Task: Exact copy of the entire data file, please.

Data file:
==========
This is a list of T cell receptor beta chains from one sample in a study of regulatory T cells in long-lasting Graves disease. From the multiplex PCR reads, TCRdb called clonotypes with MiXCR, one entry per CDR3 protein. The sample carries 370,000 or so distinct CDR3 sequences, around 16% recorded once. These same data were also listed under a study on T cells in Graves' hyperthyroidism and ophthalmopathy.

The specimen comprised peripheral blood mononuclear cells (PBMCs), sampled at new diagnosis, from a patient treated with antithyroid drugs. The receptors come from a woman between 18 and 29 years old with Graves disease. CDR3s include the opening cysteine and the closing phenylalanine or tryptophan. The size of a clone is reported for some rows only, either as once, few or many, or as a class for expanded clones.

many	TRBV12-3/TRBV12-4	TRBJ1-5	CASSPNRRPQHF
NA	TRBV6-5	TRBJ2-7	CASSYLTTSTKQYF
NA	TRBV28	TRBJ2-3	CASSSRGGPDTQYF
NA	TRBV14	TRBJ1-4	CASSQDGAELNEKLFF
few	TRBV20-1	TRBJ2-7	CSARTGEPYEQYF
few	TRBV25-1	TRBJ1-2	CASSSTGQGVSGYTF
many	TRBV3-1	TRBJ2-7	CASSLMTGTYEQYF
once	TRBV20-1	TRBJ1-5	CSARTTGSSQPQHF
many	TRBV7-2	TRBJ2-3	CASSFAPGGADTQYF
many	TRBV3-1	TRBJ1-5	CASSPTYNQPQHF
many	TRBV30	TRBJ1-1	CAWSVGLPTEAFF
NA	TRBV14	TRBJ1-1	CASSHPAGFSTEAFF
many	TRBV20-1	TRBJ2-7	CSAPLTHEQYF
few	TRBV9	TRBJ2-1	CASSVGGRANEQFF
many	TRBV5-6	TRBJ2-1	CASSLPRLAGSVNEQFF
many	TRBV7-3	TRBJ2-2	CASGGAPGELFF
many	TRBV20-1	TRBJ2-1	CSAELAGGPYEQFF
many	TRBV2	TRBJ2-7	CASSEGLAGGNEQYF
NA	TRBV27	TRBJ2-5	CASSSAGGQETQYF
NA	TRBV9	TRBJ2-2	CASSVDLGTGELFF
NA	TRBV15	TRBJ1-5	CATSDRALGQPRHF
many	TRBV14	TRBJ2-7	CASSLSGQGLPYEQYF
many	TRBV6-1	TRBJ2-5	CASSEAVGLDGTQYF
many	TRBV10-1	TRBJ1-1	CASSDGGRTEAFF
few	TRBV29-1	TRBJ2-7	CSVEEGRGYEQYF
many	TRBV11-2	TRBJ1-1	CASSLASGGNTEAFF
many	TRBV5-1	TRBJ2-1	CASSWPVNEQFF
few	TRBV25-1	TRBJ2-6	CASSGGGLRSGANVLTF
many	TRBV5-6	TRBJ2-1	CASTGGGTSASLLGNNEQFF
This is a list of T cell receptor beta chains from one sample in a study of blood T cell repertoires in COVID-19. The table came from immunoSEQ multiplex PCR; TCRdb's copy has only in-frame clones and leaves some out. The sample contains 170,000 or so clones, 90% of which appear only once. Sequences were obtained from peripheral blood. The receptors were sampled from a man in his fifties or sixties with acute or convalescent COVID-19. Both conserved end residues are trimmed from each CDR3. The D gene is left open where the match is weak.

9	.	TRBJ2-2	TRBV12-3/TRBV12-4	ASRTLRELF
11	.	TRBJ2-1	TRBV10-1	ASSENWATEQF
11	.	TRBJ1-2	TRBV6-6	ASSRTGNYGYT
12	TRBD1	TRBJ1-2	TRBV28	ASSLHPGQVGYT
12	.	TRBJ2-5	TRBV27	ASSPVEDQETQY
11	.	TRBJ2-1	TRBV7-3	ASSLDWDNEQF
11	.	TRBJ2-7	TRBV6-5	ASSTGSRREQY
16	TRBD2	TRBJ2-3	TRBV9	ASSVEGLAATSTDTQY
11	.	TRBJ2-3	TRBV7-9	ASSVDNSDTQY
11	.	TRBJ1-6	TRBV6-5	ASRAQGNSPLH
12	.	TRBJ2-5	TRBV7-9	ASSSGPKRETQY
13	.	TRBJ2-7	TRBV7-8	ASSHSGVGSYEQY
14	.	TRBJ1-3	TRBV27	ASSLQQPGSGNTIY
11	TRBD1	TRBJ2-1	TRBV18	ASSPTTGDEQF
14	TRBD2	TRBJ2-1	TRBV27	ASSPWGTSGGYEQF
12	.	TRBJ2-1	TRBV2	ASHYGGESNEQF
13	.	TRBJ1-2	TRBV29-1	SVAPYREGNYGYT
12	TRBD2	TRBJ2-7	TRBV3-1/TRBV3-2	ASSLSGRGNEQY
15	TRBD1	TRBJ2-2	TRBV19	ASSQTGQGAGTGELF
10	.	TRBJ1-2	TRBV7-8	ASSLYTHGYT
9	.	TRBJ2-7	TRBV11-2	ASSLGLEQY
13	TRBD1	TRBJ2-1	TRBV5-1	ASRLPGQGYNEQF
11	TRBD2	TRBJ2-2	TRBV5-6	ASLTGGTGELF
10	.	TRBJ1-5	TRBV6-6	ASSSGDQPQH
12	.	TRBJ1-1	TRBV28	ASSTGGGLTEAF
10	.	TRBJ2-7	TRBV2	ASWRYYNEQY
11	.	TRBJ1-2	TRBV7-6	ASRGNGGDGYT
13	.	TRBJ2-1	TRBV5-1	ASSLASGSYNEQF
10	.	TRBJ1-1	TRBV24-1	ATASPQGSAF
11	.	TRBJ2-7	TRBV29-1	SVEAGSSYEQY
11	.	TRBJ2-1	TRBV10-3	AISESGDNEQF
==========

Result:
This is a list of T cell receptor beta chains from one sample in a study of regulatory T cells in long-lasting Graves disease. From the multiplex PCR reads, TCRdb called clonotypes with MiXCR, one entry per CDR3 protein. The sample carries 370,000 or so distinct CDR3 sequences, around 16% recorded once. These same data were also listed under a study on T cells in Graves' hyperthyroidism and ophthalmopathy.

The specimen comprised peripheral blood mononuclear cells (PBMCs), sampled at new diagnosis, from a patient treated with antithyroid drugs. The receptors come from a woman between 18 and 29 years old with Graves disease. CDR3s include the opening cysteine and the closing phenylalanine or tryptophan. The size of a clone is reported for some rows only, either as once, few or many, or as a class for expanded clones.

many	TRBV12-3/TRBV12-4	TRBJ1-5	CASSPNRRPQHF
NA	TRBV6-5	TRBJ2-7	CASSYLTTSTKQYF
NA	TRBV28	TRBJ2-3	CASSSRGGPDTQYF
NA	TRBV14	TRBJ1-4	CASSQDGAELNEKLFF
few	TRBV20-1	TRBJ2-7	CSARTGEPYEQYF
few	TRBV25-1	TRBJ1-2	CASSSTGQGVSGYTF
many	TRBV3-1	TRBJ2-7	CASSLMTGTYEQYF
once	TRBV20-1	TRBJ1-5	CSARTTGSSQPQHF
many	TRBV7-2	TRBJ2-3	CASSFAPGGADTQYF
many	TRBV3-1	TRBJ1-5	CASSPTYNQPQHF
many	TRBV30	TRBJ1-1	CAWSVGLPTEAFF
NA	TRBV14	TRBJ1-1	CASSHPAGFSTEAFF
many	TRBV20-1	TRBJ2-7	CSAPLTHEQYF
few	TRBV9	TRBJ2-1	CASSVGGRANEQFF
many	TRBV5-6	TRBJ2-1	CASSLPRLAGSVNEQFF
many	TRBV7-3	TRBJ2-2	CASGGAPGELFF
many	TRBV20-1	TRBJ2-1	CSAELAGGPYEQFF
many	TRBV2	TRBJ2-7	CASSEGLAGGNEQYF
NA	TRBV27	TRBJ2-5	CASSSAGGQETQYF
NA	TRBV9	TRBJ2-2	CASSVDLGTGELFF
NA	TRBV15	TRBJ1-5	CATSDRALGQPRHF
many	TRBV14	TRBJ2-7	CASSLSGQGLPYEQYF
many	TRBV6-1	TRBJ2-5	CASSEAVGLDGTQYF
many	TRBV10-1	TRBJ1-1	CASSDGGRTEAFF
few	TRBV29-1	TRBJ2-7	CSVEEGRGYEQYF
many	TRBV11-2	TRBJ1-1	CASSLASGGNTEAFF
many	TRBV5-1	TRBJ2-1	CASSWPVNEQFF
few	TRBV25-1	TRBJ2-6	CASSGGGLRSGANVLTF
many	TRBV5-6	TRBJ2-1	CASTGGGTSASLLGNNEQFF
This is a list of T cell receptor beta chains from one sample in a study of blood T cell repertoires in COVID-19. The table came from immunoSEQ multiplex PCR; TCRdb's copy has only in-frame clones and leaves some out. The sample contains 170,000 or so clones, 90% of which appear only once. Sequences were obtained from peripheral blood. The receptors were sampled from a man in his fifties or sixties with acute or convalescent COVID-19. Both conserved end residues are trimmed from each CDR3. The D gene is left open where the match is weak.

9	.	TRBJ2-2	TRBV12-3/TRBV12-4	ASRTLRELF
11	.	TRBJ2-1	TRBV10-1	ASSENWATEQF
11	.	TRBJ1-2	TRBV6-6	ASSRTGNYGYT
12	TRBD1	TRBJ1-2	TRBV28	ASSLHPGQVGYT
12	.	TRBJ2-5	TRBV27	ASSPVEDQETQY
11	.	TRBJ2-1	TRBV7-3	ASSLDWDNEQF
11	.	TRBJ2-7	TRBV6-5	ASSTGSRREQY
16	TRBD2	TRBJ2-3	TRBV9	ASSVEGLAATSTDTQY
11	.	TRBJ2-3	TRBV7-9	ASSVDNSDTQY
11	.	TRBJ1-6	TRBV6-5	ASRAQGNSPLH
12	.	TRBJ2-5	TRBV7-9	ASSSGPKRETQY
13	.	TRBJ2-7	TRBV7-8	ASSHSGVGSYEQY
14	.	TRBJ1-3	TRBV27	ASSLQQPGSGNTIY
11	TRBD1	TRBJ2-1	TRBV18	ASSPTTGDEQF
14	TRBD2	TRBJ2-1	TRBV27	ASSPWGTSGGYEQF
12	.	TRBJ2-1	TRBV2	ASHYGGESNEQF
13	.	TRBJ1-2	TRBV29-1	SVAPYREGNYGYT
12	TRBD2	TRBJ2-7	TRBV3-1/TRBV3-2	ASSLSGRGNEQY
15	TRBD1	TRBJ2-2	TRBV19	ASSQTGQGAGTGELF
10	.	TRBJ1-2	TRBV7-8	ASSLYTHGYT
9	.	TRBJ2-7	TRBV11-2	ASSLGLEQY
13	TRBD1	TRBJ2-1	TRBV5-1	ASRLPGQGYNEQF
11	TRBD2	TRBJ2-2	TRBV5-6	ASLTGGTGELF
10	.	TRBJ1-5	TRBV6-6	ASSSGDQPQH
12	.	TRBJ1-1	TRBV28	ASSTGGGLTEAF
10	.	TRBJ2-7	TRBV2	ASWRYYNEQY
11	.	TRBJ1-2	TRBV7-6	ASRGNGGDGYT
13	.	TRBJ2-1	TRBV5-1	ASSLASGSYNEQF
10	.	TRBJ1-1	TRBV24-1	ATASPQGSAF
11	.	TRBJ2-7	TRBV29-1	SVEAGSSYEQY
11	.	TRBJ2-1	TRBV10-3	AISESGDNEQF